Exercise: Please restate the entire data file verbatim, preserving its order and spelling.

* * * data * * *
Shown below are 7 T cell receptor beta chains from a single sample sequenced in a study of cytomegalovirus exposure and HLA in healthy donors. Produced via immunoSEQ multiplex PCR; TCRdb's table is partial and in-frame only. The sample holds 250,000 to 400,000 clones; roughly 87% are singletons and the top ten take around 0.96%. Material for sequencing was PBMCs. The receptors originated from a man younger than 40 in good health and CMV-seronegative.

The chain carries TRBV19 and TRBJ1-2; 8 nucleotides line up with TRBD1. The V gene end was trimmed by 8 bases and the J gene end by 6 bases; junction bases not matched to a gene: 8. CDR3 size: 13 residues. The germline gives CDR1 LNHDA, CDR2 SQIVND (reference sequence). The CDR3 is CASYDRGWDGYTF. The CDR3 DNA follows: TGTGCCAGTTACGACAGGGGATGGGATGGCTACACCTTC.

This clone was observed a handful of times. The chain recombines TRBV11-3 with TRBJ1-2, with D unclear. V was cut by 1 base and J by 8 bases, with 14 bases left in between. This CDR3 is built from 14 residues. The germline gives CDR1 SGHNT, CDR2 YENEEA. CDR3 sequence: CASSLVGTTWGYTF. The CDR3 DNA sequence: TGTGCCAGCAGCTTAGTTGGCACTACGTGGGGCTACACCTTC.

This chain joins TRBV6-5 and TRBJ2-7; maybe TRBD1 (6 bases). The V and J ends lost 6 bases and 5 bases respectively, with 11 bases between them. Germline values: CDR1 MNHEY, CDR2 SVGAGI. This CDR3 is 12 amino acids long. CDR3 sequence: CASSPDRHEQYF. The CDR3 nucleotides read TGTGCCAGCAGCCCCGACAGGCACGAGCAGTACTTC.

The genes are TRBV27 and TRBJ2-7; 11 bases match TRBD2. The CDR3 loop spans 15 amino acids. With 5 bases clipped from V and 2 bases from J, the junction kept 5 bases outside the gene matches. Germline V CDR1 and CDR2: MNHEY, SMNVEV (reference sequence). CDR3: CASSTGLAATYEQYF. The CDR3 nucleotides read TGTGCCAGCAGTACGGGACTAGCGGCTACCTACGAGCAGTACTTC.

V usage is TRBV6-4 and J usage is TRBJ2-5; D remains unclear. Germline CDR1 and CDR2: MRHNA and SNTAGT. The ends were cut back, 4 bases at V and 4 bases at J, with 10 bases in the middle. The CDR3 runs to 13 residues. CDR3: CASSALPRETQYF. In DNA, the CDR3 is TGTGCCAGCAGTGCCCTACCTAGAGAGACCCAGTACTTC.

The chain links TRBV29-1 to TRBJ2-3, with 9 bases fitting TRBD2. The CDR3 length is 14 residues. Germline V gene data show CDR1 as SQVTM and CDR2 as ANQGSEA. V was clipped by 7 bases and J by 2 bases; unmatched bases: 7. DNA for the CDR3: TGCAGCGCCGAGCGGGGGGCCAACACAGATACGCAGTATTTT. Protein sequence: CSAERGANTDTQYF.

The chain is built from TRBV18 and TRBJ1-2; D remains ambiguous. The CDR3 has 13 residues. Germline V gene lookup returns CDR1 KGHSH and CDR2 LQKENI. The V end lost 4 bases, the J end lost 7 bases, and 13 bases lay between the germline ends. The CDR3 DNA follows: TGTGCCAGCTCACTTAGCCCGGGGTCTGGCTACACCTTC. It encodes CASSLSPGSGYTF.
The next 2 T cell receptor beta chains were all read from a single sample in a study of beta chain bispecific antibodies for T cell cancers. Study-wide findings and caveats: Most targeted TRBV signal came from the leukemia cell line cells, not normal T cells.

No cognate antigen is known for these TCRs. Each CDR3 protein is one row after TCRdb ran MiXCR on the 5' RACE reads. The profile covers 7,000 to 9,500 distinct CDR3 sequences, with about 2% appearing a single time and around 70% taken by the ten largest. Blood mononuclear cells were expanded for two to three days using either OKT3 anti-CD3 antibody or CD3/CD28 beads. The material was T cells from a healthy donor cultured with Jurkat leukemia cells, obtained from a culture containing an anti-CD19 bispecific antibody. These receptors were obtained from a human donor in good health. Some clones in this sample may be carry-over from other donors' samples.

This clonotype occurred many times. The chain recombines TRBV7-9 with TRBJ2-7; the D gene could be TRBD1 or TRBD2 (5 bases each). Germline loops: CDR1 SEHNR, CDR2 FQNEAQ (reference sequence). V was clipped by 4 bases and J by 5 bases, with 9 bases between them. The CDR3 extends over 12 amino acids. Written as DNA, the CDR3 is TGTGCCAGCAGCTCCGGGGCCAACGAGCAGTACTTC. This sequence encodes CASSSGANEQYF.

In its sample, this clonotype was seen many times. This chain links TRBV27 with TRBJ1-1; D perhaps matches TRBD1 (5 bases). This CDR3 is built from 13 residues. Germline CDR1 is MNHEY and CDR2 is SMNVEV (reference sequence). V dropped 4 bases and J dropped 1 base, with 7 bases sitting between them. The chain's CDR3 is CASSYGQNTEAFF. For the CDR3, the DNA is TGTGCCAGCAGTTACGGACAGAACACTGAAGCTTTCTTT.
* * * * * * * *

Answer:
Shown below are 7 T cell receptor beta chains from a single sample sequenced in a study of cytomegalovirus exposure and HLA in healthy donors. Produced via immunoSEQ multiplex PCR; TCRdb's table is partial and in-frame only. The sample holds 250,000 to 400,000 clones; roughly 87% are singletons and the top ten take around 0.96%. Material for sequencing was PBMCs. The receptors originated from a man younger than 40 in good health and CMV-seronegative.

The chain carries TRBV19 and TRBJ1-2; 8 nucleotides line up with TRBD1. The V gene end was trimmed by 8 bases and the J gene end by 6 bases; junction bases not matched to a gene: 8. CDR3 size: 13 residues. The germline gives CDR1 LNHDA, CDR2 SQIVND (reference sequence). The CDR3 is CASYDRGWDGYTF. The CDR3 DNA follows: TGTGCCAGTTACGACAGGGGATGGGATGGCTACACCTTC.

This clone was observed a handful of times. The chain recombines TRBV11-3 with TRBJ1-2, with D unclear. V was cut by 1 base and J by 8 bases, with 14 bases left in between. This CDR3 is built from 14 residues. The germline gives CDR1 SGHNT, CDR2 YENEEA. CDR3 sequence: CASSLVGTTWGYTF. The CDR3 DNA sequence: TGTGCCAGCAGCTTAGTTGGCACTACGTGGGGCTACACCTTC.

This chain joins TRBV6-5 and TRBJ2-7; maybe TRBD1 (6 bases). The V and J ends lost 6 bases and 5 bases respectively, with 11 bases between them. Germline values: CDR1 MNHEY, CDR2 SVGAGI. This CDR3 is 12 amino acids long. CDR3 sequence: CASSPDRHEQYF. The CDR3 nucleotides read TGTGCCAGCAGCCCCGACAGGCACGAGCAGTACTTC.

The genes are TRBV27 and TRBJ2-7; 11 bases match TRBD2. The CDR3 loop spans 15 amino acids. With 5 bases clipped from V and 2 bases from J, the junction kept 5 bases outside the gene matches. Germline V CDR1 and CDR2: MNHEY, SMNVEV (reference sequence). CDR3: CASSTGLAATYEQYF. The CDR3 nucleotides read TGTGCCAGCAGTACGGGACTAGCGGCTACCTACGAGCAGTACTTC.

V usage is TRBV6-4 and J usage is TRBJ2-5; D remains unclear. Germline CDR1 and CDR2: MRHNA and SNTAGT. The ends were cut back, 4 bases at V and 4 bases at J, with 10 bases in the middle. The CDR3 runs to 13 residues. CDR3: CASSALPRETQYF. In DNA, the CDR3 is TGTGCCAGCAGTGCCCTACCTAGAGAGACCCAGTACTTC.

The chain links TRBV29-1 to TRBJ2-3, with 9 bases fitting TRBD2. The CDR3 length is 14 residues. Germline V gene data show CDR1 as SQVTM and CDR2 as ANQGSEA. V was clipped by 7 bases and J by 2 bases; unmatched bases: 7. DNA for the CDR3: TGCAGCGCCGAGCGGGGGGCCAACACAGATACGCAGTATTTT. Protein sequence: CSAERGANTDTQYF.

The chain is built from TRBV18 and TRBJ1-2; D remains ambiguous. The CDR3 has 13 residues. Germline V gene lookup returns CDR1 KGHSH and CDR2 LQKENI. The V end lost 4 bases, the J end lost 7 bases, and 13 bases lay between the germline ends. The CDR3 DNA follows: TGTGCCAGCTCACTTAGCCCGGGGTCTGGCTACACCTTC. It encodes CASSLSPGSGYTF.
The next 2 T cell receptor beta chains were all read from a single sample in a study of beta chain bispecific antibodies for T cell cancers. Study-wide findings and caveats: Most targeted TRBV signal came from the leukemia cell line cells, not normal T cells.

No cognate antigen is known for these TCRs. Each CDR3 protein is one row after TCRdb ran MiXCR on the 5' RACE reads. The profile covers 7,000 to 9,500 distinct CDR3 sequences, with about 2% appearing a single time and around 70% taken by the ten largest. Blood mononuclear cells were expanded for two to three days using either OKT3 anti-CD3 antibody or CD3/CD28 beads. The material was T cells from a healthy donor cultured with Jurkat leukemia cells, obtained from a culture containing an anti-CD19 bispecific antibody. These receptors were obtained from a human donor in good health. Some clones in this sample may be carry-over from other donors' samples.

This clonotype occurred many times. The chain recombines TRBV7-9 with TRBJ2-7; the D gene could be TRBD1 or TRBD2 (5 bases each). Germline loops: CDR1 SEHNR, CDR2 FQNEAQ (reference sequence). V was clipped by 4 bases and J by 5 bases, with 9 bases between them. The CDR3 extends over 12 amino acids. Written as DNA, the CDR3 is TGTGCCAGCAGCTCCGGGGCCAACGAGCAGTACTTC. This sequence encodes CASSSGANEQYF.

In its sample, this clonotype was seen many times. This chain links TRBV27 with TRBJ1-1; D perhaps matches TRBD1 (5 bases). This CDR3 is built from 13 residues. Germline CDR1 is MNHEY and CDR2 is SMNVEV (reference sequence). V dropped 4 bases and J dropped 1 base, with 7 bases sitting between them. The chain's CDR3 is CASSYGQNTEAFF. For the CDR3, the DNA is TGTGCCAGCAGTTACGGACAGAACACTGAAGCTTTCTTT.